Woven is a delightful and charming adventure game with a few simple flaws that prevents it from being perfect. Players that crave the simplicity and fun from classic puzzle platformers will thoroughly enjoy every seam and stitch in Woven’s unique world. 

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Mat Panek, Chief Reporter
Retromancer – Collector, repairer & fan of retro games & tech. Atari to Amiga, Nintendo to Sega! LD, Zip, Beta and a proud dad! One half of the TiredParents on Twitch.

Follow Mat on Twitter and Twitch

 

 

Disclosure: Woven [Nintendo Switch eShop code] was kindly provided by PR Hound for this review.

 

 

WRC 8 – Nintendo Switch Review

Scandinavian flick your way into WRC 8 on the Nintendo Switch, out now from the team at Kylotonn.

Being the official game of the 2019 FIA World Rally Championship means that WRC 8 has a lot to live up to and it is ready to prove itself. WRC 8 features a heavily redesigned career mode that includes an in-depth research and development skill tree as well as team and Calendar management. This gives players some fantastic options on how to run a team however they choose to suit their play style. Players can dictate which practice sessions are participated in to hone their skills and which aspects of the car and team they wish to invest in. The main campaign has 2 different modes including Front-Wheel Drive or All-Wheel Drive depending on how much of a challenge players are after. Apart from the campaign there is also the standard versus, practice or time trial modes to play. Additionally, Kylotonn has brought back the WRC eSport events to participate in weekly for those that like an extra challenge. 

Featuring 14 Rallies and over 100 stages, there is plenty for players to sink their teeth into. The new dynamic weather system means that race preparation is crucial to gaining the upper hand. Rain and snow will visibly start to gather on the track and cause variation in the vehicle’s handling and traction, leading to some pretty hairy situations if you are not prepared. Rally is a tough sport and those not used to the driving style and skill required will definitely feel the pressure even at easier difficulties.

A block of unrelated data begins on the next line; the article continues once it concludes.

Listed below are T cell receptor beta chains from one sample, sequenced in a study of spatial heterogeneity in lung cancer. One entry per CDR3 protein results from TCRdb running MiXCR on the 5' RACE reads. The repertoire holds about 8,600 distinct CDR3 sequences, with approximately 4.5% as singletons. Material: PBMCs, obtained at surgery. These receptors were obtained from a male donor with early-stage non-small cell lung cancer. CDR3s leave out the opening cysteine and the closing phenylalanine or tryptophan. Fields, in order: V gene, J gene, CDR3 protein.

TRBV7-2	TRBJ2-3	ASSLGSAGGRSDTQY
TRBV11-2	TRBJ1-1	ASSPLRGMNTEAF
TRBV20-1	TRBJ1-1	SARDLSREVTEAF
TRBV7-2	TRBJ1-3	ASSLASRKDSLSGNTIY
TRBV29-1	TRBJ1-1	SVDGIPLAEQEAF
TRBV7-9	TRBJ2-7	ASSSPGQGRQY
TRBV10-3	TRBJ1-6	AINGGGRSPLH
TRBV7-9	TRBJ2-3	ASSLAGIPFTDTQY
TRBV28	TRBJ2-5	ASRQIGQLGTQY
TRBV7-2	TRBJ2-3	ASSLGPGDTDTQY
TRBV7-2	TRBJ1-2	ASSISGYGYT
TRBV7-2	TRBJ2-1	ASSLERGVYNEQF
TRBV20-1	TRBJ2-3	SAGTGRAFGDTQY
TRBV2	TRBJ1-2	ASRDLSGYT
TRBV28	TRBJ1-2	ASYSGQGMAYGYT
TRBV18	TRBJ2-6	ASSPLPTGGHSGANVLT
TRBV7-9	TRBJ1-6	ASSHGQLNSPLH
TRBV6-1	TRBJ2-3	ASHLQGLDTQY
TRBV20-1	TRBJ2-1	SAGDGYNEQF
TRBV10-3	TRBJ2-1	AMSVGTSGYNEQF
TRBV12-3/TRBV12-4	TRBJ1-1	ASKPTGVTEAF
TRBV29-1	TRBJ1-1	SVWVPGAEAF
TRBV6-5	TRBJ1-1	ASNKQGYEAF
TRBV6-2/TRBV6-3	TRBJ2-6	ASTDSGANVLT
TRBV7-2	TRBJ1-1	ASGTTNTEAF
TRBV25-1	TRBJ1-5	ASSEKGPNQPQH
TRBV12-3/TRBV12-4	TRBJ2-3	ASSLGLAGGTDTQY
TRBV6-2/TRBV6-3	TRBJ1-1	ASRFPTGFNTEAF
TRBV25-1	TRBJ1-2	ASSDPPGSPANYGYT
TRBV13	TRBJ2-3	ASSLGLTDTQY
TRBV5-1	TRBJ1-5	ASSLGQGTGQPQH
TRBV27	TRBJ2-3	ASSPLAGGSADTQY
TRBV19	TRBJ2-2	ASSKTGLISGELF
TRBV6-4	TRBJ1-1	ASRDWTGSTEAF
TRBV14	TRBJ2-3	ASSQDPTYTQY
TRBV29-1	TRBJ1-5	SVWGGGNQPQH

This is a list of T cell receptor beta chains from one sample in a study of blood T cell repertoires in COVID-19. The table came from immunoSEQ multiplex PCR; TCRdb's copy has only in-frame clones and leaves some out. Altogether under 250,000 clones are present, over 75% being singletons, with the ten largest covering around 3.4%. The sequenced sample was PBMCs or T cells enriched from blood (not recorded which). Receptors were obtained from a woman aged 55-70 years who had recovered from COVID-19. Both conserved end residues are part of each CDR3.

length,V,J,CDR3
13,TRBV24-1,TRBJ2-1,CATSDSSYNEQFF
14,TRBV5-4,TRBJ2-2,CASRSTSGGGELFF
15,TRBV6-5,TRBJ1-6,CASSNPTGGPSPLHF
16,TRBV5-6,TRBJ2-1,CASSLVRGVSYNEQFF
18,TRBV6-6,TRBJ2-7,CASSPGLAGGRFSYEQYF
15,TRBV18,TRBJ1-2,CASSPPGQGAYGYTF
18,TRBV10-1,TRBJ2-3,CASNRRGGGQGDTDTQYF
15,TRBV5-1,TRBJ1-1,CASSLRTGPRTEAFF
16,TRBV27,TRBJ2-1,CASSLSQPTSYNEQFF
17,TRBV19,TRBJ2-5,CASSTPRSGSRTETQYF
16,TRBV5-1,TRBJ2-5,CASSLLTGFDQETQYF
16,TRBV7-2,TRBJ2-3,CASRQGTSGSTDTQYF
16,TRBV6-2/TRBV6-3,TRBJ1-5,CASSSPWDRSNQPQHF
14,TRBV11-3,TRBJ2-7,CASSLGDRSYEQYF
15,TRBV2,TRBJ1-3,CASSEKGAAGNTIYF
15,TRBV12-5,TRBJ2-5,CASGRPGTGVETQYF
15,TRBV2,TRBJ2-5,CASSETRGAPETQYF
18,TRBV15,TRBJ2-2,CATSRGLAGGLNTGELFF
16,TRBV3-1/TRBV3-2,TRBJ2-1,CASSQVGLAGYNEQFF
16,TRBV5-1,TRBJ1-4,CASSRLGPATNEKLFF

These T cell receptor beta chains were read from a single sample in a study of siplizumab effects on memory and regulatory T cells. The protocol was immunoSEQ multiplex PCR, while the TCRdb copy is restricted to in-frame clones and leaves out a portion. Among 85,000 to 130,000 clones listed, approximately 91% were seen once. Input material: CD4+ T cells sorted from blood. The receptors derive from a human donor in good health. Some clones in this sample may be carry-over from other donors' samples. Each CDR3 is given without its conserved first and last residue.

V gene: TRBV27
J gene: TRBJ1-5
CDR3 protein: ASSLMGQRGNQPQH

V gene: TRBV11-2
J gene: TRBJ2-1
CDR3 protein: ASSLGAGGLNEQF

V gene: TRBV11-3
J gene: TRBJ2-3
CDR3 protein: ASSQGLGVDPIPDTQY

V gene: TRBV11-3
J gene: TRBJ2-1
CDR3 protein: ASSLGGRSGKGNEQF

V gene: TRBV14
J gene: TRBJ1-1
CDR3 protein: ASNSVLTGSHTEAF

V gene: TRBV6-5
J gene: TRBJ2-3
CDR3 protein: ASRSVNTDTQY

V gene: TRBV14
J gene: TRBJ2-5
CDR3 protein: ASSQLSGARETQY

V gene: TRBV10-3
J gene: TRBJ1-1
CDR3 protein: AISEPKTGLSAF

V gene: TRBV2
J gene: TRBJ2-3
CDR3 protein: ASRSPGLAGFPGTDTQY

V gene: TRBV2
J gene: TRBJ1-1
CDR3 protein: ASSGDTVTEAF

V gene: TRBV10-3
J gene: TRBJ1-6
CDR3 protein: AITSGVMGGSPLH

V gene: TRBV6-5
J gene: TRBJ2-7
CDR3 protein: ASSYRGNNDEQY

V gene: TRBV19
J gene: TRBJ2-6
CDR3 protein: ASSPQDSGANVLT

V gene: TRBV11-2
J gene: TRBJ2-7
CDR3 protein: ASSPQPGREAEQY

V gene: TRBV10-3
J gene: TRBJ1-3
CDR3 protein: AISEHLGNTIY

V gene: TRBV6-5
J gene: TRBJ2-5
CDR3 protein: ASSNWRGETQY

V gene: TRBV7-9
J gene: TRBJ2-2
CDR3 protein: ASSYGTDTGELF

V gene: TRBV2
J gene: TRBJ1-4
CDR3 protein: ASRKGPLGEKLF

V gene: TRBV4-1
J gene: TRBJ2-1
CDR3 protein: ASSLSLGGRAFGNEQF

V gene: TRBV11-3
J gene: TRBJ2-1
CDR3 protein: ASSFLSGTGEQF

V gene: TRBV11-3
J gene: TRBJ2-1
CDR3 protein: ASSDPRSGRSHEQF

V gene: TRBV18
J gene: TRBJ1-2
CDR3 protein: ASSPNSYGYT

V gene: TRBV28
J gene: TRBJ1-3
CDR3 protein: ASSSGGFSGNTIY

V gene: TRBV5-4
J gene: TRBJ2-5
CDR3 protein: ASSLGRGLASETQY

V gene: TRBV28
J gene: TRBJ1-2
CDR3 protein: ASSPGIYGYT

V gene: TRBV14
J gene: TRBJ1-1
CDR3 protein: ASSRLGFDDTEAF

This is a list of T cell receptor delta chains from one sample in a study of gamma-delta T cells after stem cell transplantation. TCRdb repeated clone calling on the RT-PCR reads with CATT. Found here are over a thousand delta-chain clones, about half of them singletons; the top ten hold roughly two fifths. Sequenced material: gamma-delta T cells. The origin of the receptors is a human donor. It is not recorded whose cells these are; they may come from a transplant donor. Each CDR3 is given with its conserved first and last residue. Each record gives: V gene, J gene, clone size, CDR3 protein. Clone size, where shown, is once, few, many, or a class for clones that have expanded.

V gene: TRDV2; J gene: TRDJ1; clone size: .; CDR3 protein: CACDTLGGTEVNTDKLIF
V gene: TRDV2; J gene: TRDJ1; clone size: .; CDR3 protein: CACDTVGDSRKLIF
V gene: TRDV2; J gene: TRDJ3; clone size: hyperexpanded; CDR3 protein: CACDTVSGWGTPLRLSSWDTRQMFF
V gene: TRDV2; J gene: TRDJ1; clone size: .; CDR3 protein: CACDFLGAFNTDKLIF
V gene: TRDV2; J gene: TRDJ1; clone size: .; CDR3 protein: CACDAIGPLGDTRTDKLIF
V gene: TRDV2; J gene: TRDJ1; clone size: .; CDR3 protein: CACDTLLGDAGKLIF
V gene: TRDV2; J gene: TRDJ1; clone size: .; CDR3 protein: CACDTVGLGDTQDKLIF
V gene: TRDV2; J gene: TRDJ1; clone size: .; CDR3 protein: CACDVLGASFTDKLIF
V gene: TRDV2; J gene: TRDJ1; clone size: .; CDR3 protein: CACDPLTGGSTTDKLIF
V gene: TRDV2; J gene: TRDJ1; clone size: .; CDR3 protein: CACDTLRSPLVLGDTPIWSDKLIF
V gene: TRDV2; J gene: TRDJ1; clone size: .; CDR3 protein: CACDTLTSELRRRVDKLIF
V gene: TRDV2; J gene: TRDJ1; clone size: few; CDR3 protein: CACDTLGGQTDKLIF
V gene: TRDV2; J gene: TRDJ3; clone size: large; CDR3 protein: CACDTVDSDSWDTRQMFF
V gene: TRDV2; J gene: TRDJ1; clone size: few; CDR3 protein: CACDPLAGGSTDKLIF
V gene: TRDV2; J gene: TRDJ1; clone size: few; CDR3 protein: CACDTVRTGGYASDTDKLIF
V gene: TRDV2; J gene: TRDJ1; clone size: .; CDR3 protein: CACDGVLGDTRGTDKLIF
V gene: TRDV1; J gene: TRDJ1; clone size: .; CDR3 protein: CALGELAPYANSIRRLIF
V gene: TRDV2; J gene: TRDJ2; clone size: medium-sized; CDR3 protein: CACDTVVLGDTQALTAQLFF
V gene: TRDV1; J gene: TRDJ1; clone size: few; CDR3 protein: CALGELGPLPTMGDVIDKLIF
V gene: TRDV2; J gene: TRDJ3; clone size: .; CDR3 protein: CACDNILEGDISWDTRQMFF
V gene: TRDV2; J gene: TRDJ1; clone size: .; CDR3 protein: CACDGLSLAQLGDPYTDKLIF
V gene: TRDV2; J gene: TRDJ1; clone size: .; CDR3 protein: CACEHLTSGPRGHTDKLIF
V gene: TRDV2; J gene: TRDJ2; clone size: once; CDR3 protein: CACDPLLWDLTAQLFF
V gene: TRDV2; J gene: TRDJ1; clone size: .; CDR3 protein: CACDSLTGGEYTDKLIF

Graphics take a real hit in handheld mode but this is to be expected on the switch, while docked the graphics are notably improved and look great. Vehicle selection in the base game does feel a bit limited with only a handful of extra vehicles available outside of the major teams. Other vehicles are available to purchase depending on player preference but it would have been nice to have a few more of them included.

Fans of the WRC games and rally overall will love what WRC 8 has to offer the series but more casual racers may feel a little daunted. The Nintendo Switch has been craving some serious racing simulations since it’s release and WRC 8 is ready to deliver. 

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Mat Panek, Chief Reporter
Retromancer – Collector, repairer & fan of retro games & tech. Atari to Amiga, Nintendo to Sega! LD, Zip, Beta and a proud dad! One half of the TiredParents on Twitch.

Follow Mat on Twitter and Twitch

 

 

Disclosure: WRC 8 [Nintendo Switch eShop code] was kindly provided by HomeRun PR for this review.

 

 

Read Only Memories Issue 1 – Comic Review

Read Only Memories is a new cyberpunk noir comic being published by IDW, based in the universe of the game with the same name. Set in the time between the first game and the upcoming title Read Only Memories: Neurodiver, the story follows the character of Lexi Rivers, previously a detective and now a private investigator. Starting off the story we see Lexi posing as a reporter in an attempt to see if her clients wife is being unfaithful and giving some nice insights into the character of Lexi and the world of Read Only Memories. Upon returning to her apartment, Lexi is confronted with a robot whose significant other has gone missing and requires her help in tracking him down.